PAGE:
1poundground Italian sausageor sausages with casings removed
1(28-oz) can crushed tomatoes
salt and pepperto taste
Heat olive oil in a large, wide pan over medium heat. Add onion, carrot, celery and garlic and sauté slowly until onion has fully softened, about 8-10 minutes.
Add ground beef and sausage and brown over medium-high heat, breaking up meat as it cooks.
Stir in tomato paste, Italian seasoning, salt and pepper. Cook for 1-2 minutes, until tomato paste has roasted and smells flavorful (do not burn!).
Pour in red wine, scraping any browned bits off the bottom of the pan. Simmer until wine has reduced by ⅓ (do not simmer any longer, or wine may become too acidic).
Stir in crushed tomatoes and balsamic vinegar, add bay leaves. Bring to a boil once, then reduce heat to a simmer and cover with a lid.
Simmer sauce covered for 1-2 hours, then remove lid and simmer for 15 more minutes, until rich and thick. Season with sugar, salt and pepper to taste. Discard bay leaves before serving.
Sausage: I love using Italian pork sausage in this recipe. Classic is 50/50 ground beef and ground pork, but the sausage does add even more flavor. Feel free to use ground pork in place of the sausage, or all ground beef.
Crushed tomatoes: You can use whole canned tomatoes or diced tomatoes in place of the crushed. Each will yield a slightly different consistency, but they all work.
Red wine: A Chianti is by many considered the best wine to make a Bolognese sauce (unless you swear by white wine in Bolognese – I like it both ways, but a little more with red; I guess because it’s what I grew up with. I know the original-original recipe calls for white wine. This is obviously not the original-original recipe.). But a Cabernet Sauvignon or Merlot also works great, although you probably wouldn’t find something with a French name in Nonna’s Bolognese.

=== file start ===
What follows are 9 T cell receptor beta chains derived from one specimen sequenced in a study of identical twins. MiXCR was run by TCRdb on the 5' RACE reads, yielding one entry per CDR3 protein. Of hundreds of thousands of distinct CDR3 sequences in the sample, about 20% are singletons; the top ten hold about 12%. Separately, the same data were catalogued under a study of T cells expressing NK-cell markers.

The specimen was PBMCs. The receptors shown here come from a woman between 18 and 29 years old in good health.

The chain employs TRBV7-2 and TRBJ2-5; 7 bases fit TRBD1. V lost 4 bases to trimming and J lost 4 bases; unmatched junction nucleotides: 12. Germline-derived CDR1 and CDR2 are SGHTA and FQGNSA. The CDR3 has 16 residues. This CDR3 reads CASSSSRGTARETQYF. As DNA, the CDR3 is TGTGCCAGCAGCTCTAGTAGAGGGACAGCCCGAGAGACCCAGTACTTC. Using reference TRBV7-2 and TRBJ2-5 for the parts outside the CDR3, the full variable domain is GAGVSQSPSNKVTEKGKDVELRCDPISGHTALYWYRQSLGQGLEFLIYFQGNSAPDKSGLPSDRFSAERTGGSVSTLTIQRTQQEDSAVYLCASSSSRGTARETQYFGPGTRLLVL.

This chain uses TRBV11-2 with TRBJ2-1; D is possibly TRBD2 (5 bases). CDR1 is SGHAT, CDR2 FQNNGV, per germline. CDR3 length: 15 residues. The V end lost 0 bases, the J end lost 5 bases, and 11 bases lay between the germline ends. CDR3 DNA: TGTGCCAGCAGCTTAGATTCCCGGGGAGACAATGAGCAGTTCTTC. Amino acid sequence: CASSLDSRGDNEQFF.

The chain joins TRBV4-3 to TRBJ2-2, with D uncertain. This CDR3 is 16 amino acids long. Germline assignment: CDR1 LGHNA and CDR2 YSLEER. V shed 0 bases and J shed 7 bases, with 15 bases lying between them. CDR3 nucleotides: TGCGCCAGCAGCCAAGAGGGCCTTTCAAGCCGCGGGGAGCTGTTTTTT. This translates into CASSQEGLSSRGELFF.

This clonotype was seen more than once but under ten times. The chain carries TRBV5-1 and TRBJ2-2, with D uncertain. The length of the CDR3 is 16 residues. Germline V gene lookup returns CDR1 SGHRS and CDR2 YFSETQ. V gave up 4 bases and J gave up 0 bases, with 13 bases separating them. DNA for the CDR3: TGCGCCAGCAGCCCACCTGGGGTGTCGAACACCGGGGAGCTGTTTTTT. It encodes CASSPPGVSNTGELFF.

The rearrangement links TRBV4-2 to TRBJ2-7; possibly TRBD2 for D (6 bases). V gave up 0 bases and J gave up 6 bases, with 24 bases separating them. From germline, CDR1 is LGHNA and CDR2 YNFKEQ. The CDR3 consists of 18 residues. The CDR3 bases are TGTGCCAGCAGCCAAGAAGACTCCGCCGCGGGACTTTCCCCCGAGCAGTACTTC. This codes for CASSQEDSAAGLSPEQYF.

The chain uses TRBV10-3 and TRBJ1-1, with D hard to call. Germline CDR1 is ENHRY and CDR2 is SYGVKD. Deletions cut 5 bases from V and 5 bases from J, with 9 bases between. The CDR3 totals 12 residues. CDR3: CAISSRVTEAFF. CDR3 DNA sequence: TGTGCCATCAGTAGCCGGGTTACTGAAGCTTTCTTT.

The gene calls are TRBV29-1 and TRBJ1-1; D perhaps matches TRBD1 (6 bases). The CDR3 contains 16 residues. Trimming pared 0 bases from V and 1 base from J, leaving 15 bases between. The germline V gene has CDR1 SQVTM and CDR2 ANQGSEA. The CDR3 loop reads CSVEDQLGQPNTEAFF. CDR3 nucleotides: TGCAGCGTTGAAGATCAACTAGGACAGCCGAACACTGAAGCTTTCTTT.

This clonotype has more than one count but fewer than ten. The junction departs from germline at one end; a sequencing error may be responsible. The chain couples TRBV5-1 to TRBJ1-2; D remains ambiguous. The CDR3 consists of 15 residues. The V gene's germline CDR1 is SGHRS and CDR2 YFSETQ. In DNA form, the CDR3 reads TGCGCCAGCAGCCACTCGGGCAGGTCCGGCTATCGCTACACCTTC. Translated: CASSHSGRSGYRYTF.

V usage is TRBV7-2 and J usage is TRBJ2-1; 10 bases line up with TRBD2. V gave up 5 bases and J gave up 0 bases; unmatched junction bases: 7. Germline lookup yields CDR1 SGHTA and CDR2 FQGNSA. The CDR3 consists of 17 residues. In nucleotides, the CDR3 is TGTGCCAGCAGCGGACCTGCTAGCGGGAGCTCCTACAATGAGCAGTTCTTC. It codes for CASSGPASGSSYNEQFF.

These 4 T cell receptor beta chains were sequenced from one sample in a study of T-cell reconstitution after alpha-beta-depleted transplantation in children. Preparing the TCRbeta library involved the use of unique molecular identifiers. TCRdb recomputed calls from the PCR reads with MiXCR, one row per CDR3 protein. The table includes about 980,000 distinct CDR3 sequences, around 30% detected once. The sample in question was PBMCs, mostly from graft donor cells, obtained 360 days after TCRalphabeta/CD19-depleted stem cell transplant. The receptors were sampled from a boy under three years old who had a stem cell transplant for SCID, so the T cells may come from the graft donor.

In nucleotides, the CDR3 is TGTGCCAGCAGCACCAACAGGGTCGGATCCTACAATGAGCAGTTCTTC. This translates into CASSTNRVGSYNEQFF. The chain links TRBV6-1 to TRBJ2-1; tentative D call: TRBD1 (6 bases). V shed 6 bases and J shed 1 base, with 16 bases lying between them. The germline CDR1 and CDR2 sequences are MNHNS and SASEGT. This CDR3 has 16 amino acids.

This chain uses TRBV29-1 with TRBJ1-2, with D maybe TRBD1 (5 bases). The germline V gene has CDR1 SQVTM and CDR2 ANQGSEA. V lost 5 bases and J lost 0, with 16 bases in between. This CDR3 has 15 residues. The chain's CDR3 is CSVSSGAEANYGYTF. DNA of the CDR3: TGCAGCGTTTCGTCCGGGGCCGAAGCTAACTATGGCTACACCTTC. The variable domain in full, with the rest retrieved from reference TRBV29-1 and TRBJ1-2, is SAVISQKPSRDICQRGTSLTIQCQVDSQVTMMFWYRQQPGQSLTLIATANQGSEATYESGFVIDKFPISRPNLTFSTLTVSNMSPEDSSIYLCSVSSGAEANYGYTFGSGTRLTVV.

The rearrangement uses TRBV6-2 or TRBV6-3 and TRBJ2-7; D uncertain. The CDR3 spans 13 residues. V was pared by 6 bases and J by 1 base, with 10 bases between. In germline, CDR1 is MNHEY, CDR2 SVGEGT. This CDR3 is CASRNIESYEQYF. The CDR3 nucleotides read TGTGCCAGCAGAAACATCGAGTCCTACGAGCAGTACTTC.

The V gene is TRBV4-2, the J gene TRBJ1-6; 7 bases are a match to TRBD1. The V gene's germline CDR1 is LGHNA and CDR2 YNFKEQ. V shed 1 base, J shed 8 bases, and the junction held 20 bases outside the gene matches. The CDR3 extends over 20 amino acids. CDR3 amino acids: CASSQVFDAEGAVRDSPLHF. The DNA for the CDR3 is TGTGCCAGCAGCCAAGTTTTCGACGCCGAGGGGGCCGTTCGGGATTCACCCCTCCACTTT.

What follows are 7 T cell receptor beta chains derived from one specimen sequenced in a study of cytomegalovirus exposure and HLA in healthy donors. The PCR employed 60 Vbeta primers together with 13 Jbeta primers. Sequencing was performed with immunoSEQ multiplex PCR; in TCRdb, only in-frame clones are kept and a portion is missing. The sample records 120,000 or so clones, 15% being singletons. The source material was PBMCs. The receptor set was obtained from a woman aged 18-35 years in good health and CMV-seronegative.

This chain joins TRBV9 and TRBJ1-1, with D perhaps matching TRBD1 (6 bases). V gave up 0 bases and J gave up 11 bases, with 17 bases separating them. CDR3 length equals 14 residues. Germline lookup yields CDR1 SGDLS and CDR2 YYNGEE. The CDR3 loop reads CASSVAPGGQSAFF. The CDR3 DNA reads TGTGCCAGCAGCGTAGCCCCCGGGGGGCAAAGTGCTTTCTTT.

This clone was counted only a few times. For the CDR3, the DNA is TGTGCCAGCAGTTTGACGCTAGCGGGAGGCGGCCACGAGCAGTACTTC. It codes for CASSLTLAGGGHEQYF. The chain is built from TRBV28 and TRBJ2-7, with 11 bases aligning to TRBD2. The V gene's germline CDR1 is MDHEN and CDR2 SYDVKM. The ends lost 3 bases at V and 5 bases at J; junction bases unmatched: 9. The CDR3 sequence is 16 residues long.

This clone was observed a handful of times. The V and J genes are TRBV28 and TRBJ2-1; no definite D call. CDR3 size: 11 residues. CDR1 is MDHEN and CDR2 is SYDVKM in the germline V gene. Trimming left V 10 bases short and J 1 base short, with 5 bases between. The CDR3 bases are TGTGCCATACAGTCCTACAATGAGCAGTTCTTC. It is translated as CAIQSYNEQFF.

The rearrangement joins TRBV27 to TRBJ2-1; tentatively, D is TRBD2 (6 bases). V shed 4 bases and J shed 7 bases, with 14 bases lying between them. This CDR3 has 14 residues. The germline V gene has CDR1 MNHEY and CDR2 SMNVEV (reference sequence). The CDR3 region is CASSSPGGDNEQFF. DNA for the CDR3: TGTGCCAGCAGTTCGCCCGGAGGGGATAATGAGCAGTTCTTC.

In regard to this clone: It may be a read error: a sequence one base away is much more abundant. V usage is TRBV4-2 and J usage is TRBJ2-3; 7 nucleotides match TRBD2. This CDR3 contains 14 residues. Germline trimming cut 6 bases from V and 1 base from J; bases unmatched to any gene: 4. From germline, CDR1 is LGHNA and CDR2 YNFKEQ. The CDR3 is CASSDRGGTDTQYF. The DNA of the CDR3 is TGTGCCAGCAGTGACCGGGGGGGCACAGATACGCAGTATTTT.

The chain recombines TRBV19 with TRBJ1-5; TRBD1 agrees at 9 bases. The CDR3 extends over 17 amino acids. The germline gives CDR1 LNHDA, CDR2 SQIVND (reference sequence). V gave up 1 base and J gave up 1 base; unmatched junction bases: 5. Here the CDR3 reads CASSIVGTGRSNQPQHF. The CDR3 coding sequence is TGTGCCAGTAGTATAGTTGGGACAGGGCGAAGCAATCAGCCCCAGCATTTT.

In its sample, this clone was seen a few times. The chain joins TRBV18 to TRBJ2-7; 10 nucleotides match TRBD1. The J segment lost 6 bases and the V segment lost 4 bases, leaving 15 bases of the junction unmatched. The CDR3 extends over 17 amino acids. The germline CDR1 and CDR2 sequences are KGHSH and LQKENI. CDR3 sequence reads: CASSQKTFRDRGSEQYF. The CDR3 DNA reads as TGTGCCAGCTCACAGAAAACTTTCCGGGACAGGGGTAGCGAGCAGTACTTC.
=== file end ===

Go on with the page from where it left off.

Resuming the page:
Sugar: This is an ingredient you really only need for cheaper canned tomatoes. Very high quality canned tomatoes, or home-canned from the garden, are sweet enough and do not need the sugar. But a few pinches of sugar really can take a sauce made from cheaper canned tomatoes from good to great.
Balsamic vinegar: This is not a traditional ingredient in a Bolognese, but I find it adds a nice touch of flavor to the sauce.
No milk? I also know the original-original recipe calls for milk, but I don’t add it. I have done a lot of research on this topic because I really wanted to like Bolognese with this authentic ingredient. But the milk in there just doesn’t agree with me. Also, if you don’t add the milk in the right way, it easily curdles in the acid from the tomatoes and the wine, so it isn’t as simple as I wanted this recipe to be. Finally, in my research I have found many voices that claim the milk was originally added to the recipe in order to make lower quality meat more supple/to add more fat. If you stick to using half pork sausage and try to reach for higher quality meat, you don’t need to worry about this in my humble opinion. If you want to add dairy for richness/creaminess, I really enjoy some ricotta or mascarpone stirred into the sauce in the end, or just serve it with a lot of Parmesan.
If you don’t want to bother with chopping the vegetables, throw them in a food processor with the blade attachment and pules a few times until they are finely chopped. Super fast and super easy! That’s what we did when we made this recipe for 60 people at an event and it works just as well for a single batch.
Make sure to fully cook and soften the onion in the first step of the recipe. Otherwise, the raw taste will linger in the finished sauce.
Likewise, take your time when browning the meat and when adding the tomato paste to roast. Doing these steps thoroughly will ensure a very flavorful, rich sauce.
We often simmer the sauce for just 20-30 minutes on weeknights, but the flavor when simmering it for 2 hours is definitely a lot more intense.
Fridge: Allow the sauce to cool to room temperature, then pack it into an airtight container and store in the fridge for up to 3 days.Reheat in a pot on the stove until steaming hot all the way through with a little beef broth added.Freezer: Allow the sauce to cool to room temperature, then pack it into freezer-friendy bags or containers. Label with the name and use-by date (freeze for up to 3 months), then place into your freezer.Defrost in the fridge overnight, then reheat on the stove until steaming hot all the way through. You may need to add a little beef broth, but chances are there is some condensation from the freezing/defrosting and you may not need any extra liquid.
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